Talk:Croatia proper

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Former good article nominee Croatia proper was a Geography and places good articles nominee, but did not meet the good article criteria at the time. There are suggestions below for improving the article. Once these issues have been addressed, the article can be renominated. Editors may also seek a reassessment of the decision if they believe there was a mistake.
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September 14, 2012 Good article nominee Not listed
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Merge with Mountainous Croatia?[edit]

What is the region of Croatia? The historic region of Croatia is basically all that's left when you remove Dalmatia, Slavonia, and Istria. On purely geographic grounds, this region has been further unofficially subdivided into a "Central Croatia" and a "Mountainous Croatia", and only very recently has such a division been introduced. I propose we merge these two articles here into a "Croatia (region)" article (the exact title isn't pivotal). This way we can more efficiently organize the coverage of the three historical regions of Croatia (Croatia, Dalmatia, and Slavonia). Thoughts? -- Director (talk) 18:18, 13 August 2012 (UTC)

Oppose because the article is not about historic regions but physical geography, and reliable sources say it is a distinct geographic region of Croatia. For the historic region see Kingdom of Croatia (Habsburg). "Croatia (region)" would be pure original research since no region in Croatia or elsewhere is called that.--Tomobe03 (talk) 18:25, 13 August 2012 (UTC)
It does not matter how recently a division was made - if it is a statement of fact that it has been made and is reported in reliable sources.--Tomobe03 (talk) 18:27, 13 August 2012 (UTC)
Well Tomboe you created the Mountainous Croatia article a couple months ago and are practically the only person who edited it. Its traffic is, to all intents and purposes - non-existent. I think you did an excellent job, don't get me wrong, but I also think there's a way to display your work in a manner that would be more efficient and approachable to the reader. I mean we already have the Lika and Gorski kotar articles which basically makes "Mountainous Croatia" a WP:REDUNDANTFORK as an article about the geographic area.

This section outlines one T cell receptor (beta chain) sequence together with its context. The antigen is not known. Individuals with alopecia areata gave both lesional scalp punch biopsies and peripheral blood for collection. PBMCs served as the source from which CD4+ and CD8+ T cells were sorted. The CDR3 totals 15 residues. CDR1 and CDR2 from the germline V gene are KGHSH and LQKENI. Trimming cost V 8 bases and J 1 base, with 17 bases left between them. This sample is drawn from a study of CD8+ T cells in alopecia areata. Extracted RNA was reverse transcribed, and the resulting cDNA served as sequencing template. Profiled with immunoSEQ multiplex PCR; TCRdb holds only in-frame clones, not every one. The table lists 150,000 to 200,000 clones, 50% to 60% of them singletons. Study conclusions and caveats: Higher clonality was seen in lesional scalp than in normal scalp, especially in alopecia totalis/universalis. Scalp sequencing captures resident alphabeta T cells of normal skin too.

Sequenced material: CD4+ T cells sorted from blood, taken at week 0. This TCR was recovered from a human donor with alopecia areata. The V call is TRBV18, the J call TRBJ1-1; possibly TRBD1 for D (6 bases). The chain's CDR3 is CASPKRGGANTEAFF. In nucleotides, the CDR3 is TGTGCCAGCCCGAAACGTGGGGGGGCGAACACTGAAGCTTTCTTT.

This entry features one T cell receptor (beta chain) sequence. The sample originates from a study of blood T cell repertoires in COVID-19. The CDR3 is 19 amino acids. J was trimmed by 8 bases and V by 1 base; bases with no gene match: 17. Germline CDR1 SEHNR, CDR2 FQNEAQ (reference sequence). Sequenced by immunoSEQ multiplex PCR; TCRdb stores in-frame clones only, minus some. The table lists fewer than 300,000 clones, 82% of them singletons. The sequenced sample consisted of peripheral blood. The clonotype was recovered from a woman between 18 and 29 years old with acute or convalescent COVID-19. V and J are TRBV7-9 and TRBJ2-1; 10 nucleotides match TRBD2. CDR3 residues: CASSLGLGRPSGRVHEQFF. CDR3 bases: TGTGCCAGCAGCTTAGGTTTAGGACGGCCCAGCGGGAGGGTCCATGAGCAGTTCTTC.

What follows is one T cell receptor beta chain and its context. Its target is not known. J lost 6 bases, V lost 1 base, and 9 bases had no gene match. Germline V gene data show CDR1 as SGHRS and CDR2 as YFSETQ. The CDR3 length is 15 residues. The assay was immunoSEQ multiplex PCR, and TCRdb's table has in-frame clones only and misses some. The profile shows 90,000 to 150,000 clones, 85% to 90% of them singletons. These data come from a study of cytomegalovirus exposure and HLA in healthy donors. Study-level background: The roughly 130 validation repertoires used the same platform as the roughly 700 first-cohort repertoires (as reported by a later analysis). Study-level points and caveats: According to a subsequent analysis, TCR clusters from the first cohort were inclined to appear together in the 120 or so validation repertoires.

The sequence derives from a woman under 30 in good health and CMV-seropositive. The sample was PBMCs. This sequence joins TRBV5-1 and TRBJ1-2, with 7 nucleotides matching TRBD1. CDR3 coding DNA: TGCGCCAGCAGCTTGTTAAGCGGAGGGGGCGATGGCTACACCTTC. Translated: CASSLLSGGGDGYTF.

But if you think I'm just expressing my own opinion here, you're quite wrong. If you have a look at the sources [1] you'll find that "Croatia is composed of four historic provinces: Croatia proper (with Zagreb), Slavonia, Dalmatia, and Istria." This article used to be about the historic province or region of "Croatia". With the Mountainous Croatia REDUNDANTFORK you've confused the matter significantly, effectively splitting one article about a historic region into two articles about geographic regions... What we need are articles on the historic regions of 1) Croatia, 2) Dalmatia, 3) Slavonia, and 4) Istria. Its the "Triune Kingdom of Croatia, Dalmatia and Slavonia", not the "Quadriune Kingdom of Central Croatia, Mountainous Croatia, Dalmatia, and Slavonia".. (Istria, of course, is basically our WWII conquest so its missing there but you get the point). -- Director (talk) 18:48, 13 August 2012 (UTC)
Direktor, you are confusing history and physical geography. When you inform us of what we need here you seem to forget that all those articles you mentioned exist. Mountainous Croatian as a geographic (macro)region of Croatia is supported by reliable sources and how exactly recently the distinction was made has zero impact on the fact that the distinction is made and accepted by reliable sources. Indeed geographic divisions changed over history and I have no doubt those will change many times more - therefore Kingdom of Croatia (Habsburg), Kingdom of Slavonia, Kingdom of Dalmatia, Austrian Littoral etc cover topics belonging to history and this article, Slavonia, Dalmatia etc cover physical geography. Finally, article infobox here, in the Mountainous Croatia, in Slavonia, Dalmatia, and elsewhere says explicitly "Geographic region of Croatia" right on top - not "Historical province of Croatia" or "What's left when Istria, Dalmatia and Slavonia are removed". Btw Istria is our "WWII conquest" as you put it as much as it is our "WWI" loss.--Tomobe03 (talk) 19:02, 13 August 2012 (UTC)
Ok first of all, I'm confusing nothing. Secondly, who's "us"? You have someone with you there?